The webinar “YOPD Women, Diagnosis, and Symptoms” was presented by the YOPD Women Council at the Davis Phinney Foundation. YOPD is Young Onset Parkinson’s Disease, where Parkinson’s is diagnosed earlier in life. This was the first in a new webinar series for YOPD women, to be held the first Wednesday of every month. The panelists spoke of their experience with Parkinson’s, how they came to be diagnosed, unique symptoms they’ve had, and recommendations for how women can advocate for themselves.
For more information on the YOPD Women webinar series please see the Davis Phinney Foundation (DPF) webpage.
For notes on the February 3rd webinar, please see below.
“YOPD Women, Diagnosis, and Symptoms”
Speakers: YOPD Council (see list below)
Webinar Host: Davis Phinney Foundation for Parkinson’s
Webinar Date: February 3, 2021
Summary by Joëlle Kuehn, Stanford Parkinson’s Community Outreach
The speakers and members of the YOPD Women Council are:
- Kat Hill: Davis Phinney Foundation Ambassador, and moderator of this webinar
- Karen Frank: Davis Phinney Foundation Ambassador
- Gaynor Edwards: founder of Spotlight YOPD
- Heather Kennedy: member of the YOPD Women’s council
- Kathleen Reardon: Professor Emerita of Business and Preventative Medicine at USC Business
- Dr. Soania Mathur: Davis Phinney Foundation board member
Mel Dizon was the host and is the Director of Education & Research at the Davis Phinney Foundation
YOPD is young onset parkinson’s disease where patients are diagnosed earlier in life. People with YOPD are a minority. This webinar series focuses on things unique to women.
Some symptoms that the panelists with YOPD had at the beginning of their diagnosis that may be unique to women:
- Sore muscles
- Body aches
- Thinking it was “all in my head”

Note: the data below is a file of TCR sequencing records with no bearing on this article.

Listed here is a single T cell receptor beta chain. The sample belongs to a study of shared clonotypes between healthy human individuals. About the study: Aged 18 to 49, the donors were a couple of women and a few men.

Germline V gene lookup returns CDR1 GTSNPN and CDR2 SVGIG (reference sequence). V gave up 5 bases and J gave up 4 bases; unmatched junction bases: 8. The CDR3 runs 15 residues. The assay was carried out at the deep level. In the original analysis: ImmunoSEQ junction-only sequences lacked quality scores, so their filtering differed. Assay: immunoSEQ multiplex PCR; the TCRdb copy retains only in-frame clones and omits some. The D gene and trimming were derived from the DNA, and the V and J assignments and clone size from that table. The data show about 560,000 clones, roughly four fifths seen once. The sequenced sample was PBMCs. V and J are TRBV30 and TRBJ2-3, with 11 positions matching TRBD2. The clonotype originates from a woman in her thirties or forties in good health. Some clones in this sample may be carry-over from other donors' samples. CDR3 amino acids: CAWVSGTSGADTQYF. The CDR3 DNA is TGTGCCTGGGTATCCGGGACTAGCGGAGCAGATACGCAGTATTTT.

- Finger/body twitches
- Declining job performance
It takes women longer to get diagnosed than men. Many panelists were first misdiagnosed with anxiety, age, or perimenopause.
Female patients are treated differently. Kathleen asked her doctor to not use the word “complained” when describing her symptoms “complained of pain,” rather use the word “described,” because there is a different implication if a woman complains. As a woman, you have to be your own advocate. Words do matter. For women, it often gets discounted by doctors as “it’s all in your head.” Women themselves also may think it’s simply stress.
Parkinson’s and Pregnancy:
- Parkinson’s symptoms were amplified because Dr. Soania Mathur couldn’t take medications she was going to take because there was little known about the possibility of the medication injuring the fetus
- Stuck to basics such as beta blockers
- Delivery complication levels vary based on the pregnancy, and can be normal.
- It is hard because there is little data and so genetic counseling is difficult
- Advice for women on how to advocate.
- Try to be assertive
- Try to work with your doctor, ensure you have the right doctor
- Speak up, try to get past the topics of medication and exercise
- Say “I’m doing X medication, Y treatment,but what I want to talk about today is A, B, and C”
- Don’t allow issues already dealt with to be the issues discussed in the little time you have with the doctor
- Need to be ready to prevent the appointment from going off on an issue that is relevant for a number of Parkinson’s patients, but is perhaps no longer relevant for you. Have confidence in your demeanor.
- You want to ensure everything you want to address be addressed
- Having a list is very important to ensure that everything is covered. If things aren’t covered it impact’s quality of life.
- Need to understand what is your doctor’s style of communication
- Kathleen’s article on how to respond to doctors with a different style.
- The rapport is important to getting to a constructive appointment, and having a good relationship with the doctor is important as well
- It’s ok to go to a second opinion or find a different doctor because your comfort and rapport with your doctor is key
- Don’t worry about “being a bother” if you want to contact your doctor to have medications changed between appointments because often appointments are months apart.
- It’s possible that there are multiple diagnoses at play. Not every symptom is related to Parkinson’s. Be patient and ask for referrals to ensure you are getting the correct medication and treatment for your symptoms.
Things that the panelists have started doing since their diagnosis that have been helpful:
- Painting. Kathleen Reardon’s website for people painting with Parkinson’s
- Writing fiction novels
- Public Speaking
- Do things that bring you joy and don’t think you have to be good at it